Updated: Nov 30, 2020
By Sarah Locke
I wrote New Rose in 2008 as part of an audio tour that could be experienced around Hastings and St Leonards during Shot by the Sea Film Festival. I was a studio holder at 12 Claremont at the time and the piece was a bit of a love song to the building and to its previous (imaginary) inhabitants:
First time I saw you, you were hanging against that doorway covered in paint. Beautiful brown skin like you were always in the sun, muscles artfully sculpted to your slender frame but a softness, a child-like touch, smooth hairless arms. Leaning gracefully, a shock of dark hair and earring, I told myself romantically you were some local boy, some fisherman’s son. And me, some city girl from far away, chasing the openness of the sea. Something in the way you stood made me pause and watch you standing there and wait until you saw me. I must’ve been smiling because you caught my gaze and said, ‘hello,’ and offered me a cigarette.
That summer was as slow, and hot, and heart sinking as I’ll ever remember, although I know I was only here for a week and I know I only knew you that day and that night.
We sat on the pavement, our backs against the stone wall of the church facing this strange old building- it hasn’t changed much in style four floors of big arched windows reaching a pitched roof, like a very tall home- YMCA still etched on the glass. But it was more run down then, peeling frames and old wooden shutters covering the top floor. You were painting a sign for the Photographer’s Studio, all gone now of course. You said you helped out printing photos upstairs and that you had the keys and sometimes slept over. As we smoked and talked you told me about why you loved it here and that you’d like to take my picture.
On the top floor, above the dark rooms, a large space in the rafters looking over the street was where the prints were kept. I remember you had a black woollen blanket with a cushion on top and a transistor radio. On a shelf in the window one small print of a woman with jet black hair cropped close to her scalp smiling, no make-up, with beautiful pearly teeth. She was sitting side on with her legs pulled into her chest, chin on her knees, a pair of drainpipes clinging to her boyish legs. And here was me too big for drainpipes. She looked just like you I thought, a female version of you. I knew she was yours but I didn’t say anything. You took my picture, just of my face- you said you liked faces- almost in silhouette against a section of the window or that’s how you described it anyway. I never did get to see it.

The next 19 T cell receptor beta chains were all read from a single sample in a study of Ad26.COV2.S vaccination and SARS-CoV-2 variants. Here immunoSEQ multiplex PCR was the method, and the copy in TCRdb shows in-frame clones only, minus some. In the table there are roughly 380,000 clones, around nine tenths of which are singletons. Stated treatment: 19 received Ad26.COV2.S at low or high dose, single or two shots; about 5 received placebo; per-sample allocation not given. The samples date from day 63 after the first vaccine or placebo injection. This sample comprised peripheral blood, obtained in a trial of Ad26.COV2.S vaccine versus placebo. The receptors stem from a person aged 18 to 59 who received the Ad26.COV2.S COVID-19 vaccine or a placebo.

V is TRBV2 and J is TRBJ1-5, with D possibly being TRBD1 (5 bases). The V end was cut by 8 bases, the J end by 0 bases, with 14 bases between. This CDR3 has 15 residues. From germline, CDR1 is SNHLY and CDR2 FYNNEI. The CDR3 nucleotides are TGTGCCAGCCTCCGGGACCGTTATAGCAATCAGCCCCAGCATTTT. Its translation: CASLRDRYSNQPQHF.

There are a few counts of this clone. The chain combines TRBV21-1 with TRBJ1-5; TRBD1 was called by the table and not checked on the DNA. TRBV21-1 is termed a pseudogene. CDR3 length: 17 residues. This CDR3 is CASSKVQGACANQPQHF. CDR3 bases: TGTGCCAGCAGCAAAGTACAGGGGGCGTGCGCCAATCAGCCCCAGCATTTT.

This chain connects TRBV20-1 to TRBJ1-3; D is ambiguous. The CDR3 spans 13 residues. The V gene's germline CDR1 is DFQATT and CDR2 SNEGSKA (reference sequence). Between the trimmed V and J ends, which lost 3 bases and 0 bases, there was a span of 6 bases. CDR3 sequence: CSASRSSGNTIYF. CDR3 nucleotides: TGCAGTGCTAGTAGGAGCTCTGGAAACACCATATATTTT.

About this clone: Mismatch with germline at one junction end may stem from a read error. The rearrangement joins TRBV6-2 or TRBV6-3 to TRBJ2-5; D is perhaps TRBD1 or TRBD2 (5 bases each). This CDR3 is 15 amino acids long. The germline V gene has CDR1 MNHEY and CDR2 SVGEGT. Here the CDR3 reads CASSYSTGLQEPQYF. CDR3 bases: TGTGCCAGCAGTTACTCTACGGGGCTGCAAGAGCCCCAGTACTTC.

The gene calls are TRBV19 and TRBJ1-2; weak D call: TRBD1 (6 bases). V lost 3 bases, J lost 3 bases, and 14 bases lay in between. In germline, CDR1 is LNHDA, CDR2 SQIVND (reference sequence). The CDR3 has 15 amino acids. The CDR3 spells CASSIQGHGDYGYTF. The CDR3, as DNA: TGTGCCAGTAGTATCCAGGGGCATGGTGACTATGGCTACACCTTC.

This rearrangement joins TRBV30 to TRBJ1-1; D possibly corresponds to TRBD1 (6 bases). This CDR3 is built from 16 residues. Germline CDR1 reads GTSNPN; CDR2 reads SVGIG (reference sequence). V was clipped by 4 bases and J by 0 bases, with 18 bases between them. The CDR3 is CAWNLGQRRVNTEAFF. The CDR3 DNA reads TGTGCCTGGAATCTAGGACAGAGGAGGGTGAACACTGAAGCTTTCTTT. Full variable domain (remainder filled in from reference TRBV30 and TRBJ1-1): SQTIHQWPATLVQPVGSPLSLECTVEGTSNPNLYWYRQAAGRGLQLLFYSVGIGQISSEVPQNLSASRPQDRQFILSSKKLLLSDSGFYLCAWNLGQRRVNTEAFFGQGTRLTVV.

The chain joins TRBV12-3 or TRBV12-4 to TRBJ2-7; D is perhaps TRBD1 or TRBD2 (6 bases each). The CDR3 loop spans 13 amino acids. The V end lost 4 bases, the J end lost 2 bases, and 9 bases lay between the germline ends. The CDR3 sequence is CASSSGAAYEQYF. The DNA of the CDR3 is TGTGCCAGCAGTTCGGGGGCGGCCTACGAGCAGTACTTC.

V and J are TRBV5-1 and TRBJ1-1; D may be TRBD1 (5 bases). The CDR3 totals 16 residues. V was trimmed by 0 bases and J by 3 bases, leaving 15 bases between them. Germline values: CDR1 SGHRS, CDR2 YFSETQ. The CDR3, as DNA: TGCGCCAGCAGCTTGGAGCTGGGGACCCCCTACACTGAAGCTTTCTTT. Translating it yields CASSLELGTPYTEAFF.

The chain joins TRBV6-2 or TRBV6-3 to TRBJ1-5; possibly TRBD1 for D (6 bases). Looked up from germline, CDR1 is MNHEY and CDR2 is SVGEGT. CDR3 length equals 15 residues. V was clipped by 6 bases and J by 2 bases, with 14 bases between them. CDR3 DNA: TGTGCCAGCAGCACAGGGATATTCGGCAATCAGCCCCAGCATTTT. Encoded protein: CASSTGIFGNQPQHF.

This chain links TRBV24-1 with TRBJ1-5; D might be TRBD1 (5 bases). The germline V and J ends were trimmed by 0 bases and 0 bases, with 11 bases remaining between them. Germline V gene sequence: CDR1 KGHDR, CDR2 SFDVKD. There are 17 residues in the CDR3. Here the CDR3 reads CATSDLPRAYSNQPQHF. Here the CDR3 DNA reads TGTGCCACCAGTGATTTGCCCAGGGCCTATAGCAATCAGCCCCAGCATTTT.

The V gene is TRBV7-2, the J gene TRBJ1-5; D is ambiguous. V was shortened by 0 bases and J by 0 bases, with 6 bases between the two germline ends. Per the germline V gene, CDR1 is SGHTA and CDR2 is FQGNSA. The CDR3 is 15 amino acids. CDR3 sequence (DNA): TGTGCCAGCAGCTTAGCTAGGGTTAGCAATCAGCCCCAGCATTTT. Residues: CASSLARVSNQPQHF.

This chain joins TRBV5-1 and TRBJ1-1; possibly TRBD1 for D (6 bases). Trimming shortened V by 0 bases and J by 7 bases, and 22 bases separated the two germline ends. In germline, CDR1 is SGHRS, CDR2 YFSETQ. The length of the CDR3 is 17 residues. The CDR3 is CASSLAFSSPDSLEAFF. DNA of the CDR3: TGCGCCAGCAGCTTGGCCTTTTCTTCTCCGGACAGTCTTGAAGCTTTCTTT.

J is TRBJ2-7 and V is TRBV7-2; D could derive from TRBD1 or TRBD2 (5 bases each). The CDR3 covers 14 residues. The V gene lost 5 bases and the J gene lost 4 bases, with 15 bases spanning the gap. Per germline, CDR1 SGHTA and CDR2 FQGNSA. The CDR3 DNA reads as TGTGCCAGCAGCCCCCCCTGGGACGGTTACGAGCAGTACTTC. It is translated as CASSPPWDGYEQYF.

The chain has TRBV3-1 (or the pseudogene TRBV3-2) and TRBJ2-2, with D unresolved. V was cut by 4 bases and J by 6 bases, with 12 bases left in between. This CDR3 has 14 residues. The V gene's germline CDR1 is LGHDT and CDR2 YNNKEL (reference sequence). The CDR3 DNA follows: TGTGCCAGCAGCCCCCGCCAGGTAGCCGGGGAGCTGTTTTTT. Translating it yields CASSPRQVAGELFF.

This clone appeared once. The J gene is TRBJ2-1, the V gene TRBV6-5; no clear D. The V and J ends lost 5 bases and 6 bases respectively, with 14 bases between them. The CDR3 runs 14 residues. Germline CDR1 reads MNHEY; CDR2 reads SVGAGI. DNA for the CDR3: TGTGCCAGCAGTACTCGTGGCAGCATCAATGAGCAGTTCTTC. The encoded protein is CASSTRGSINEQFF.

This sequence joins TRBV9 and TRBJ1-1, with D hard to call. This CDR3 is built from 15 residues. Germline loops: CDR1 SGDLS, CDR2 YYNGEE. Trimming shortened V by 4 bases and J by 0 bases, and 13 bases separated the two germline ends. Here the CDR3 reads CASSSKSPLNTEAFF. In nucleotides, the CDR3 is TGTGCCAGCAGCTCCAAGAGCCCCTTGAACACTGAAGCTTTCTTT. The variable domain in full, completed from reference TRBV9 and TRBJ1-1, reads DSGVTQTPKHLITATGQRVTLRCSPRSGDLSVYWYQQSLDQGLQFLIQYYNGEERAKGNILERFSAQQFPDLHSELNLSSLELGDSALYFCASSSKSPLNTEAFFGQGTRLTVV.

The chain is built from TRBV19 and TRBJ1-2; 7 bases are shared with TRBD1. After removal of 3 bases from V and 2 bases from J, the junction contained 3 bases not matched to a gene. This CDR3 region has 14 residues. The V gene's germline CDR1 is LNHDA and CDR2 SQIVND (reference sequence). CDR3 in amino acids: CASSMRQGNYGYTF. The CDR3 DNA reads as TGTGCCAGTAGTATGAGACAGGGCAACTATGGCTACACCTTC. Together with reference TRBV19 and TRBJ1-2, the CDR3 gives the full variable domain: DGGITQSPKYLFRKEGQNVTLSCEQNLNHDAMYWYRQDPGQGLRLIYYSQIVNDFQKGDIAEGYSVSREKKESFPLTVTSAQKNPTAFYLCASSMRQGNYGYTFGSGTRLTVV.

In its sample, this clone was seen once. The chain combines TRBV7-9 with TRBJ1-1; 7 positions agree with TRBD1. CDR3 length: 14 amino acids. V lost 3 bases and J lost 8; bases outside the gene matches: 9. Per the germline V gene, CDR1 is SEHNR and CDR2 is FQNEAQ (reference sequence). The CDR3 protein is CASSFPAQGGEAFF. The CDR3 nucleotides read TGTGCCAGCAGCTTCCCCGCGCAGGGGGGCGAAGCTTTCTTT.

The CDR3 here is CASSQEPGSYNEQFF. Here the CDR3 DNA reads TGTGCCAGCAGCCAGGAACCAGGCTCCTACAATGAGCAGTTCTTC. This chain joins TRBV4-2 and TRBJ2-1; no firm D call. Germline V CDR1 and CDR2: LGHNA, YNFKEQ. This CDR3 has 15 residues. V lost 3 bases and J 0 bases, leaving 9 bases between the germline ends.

You had to work that afternoon but to you told me the Damned were playing at the Pier later on and you knew someone who could get us in if I wanted to go.
It’s hard to describe the best night of my life apart from knowing I was drunk and the smoky raw atmosphere and the freedom it gave me. I don’t think you needed that freedom quite as much as I did. You had it already.
Returning to your building, up the darkened street still listening to the sea, I sang out, “I gotta new rose, I got it good. Guess I knew that I always would. I can’t stop to mess around. I gotta brand new rose in town”. You just smiled.
We slept on the floor that night, on top of the blanket, gazing up through a hatch in the ceiling at the stars. It was nothing really, just brushing lips to say goodnight but I never could sleep after that.
I waited until morning, frozen, not wanting to move and wake you with the creaking floorboards but at the same time, aching for you to turn over and lay your arm across me. Just some small contact.
I stand here now and I look at that building and I see your face reflected in each pane, peering from the top floor now the shutters have been peeled away and the windows replaced. You look newer now, a fresher face. I can tell you’re somewhere else, somewhere beyond here. The windows on your floor like five fingers reach skywards, each arching frame an eyelid, blinking a kiss goodbye.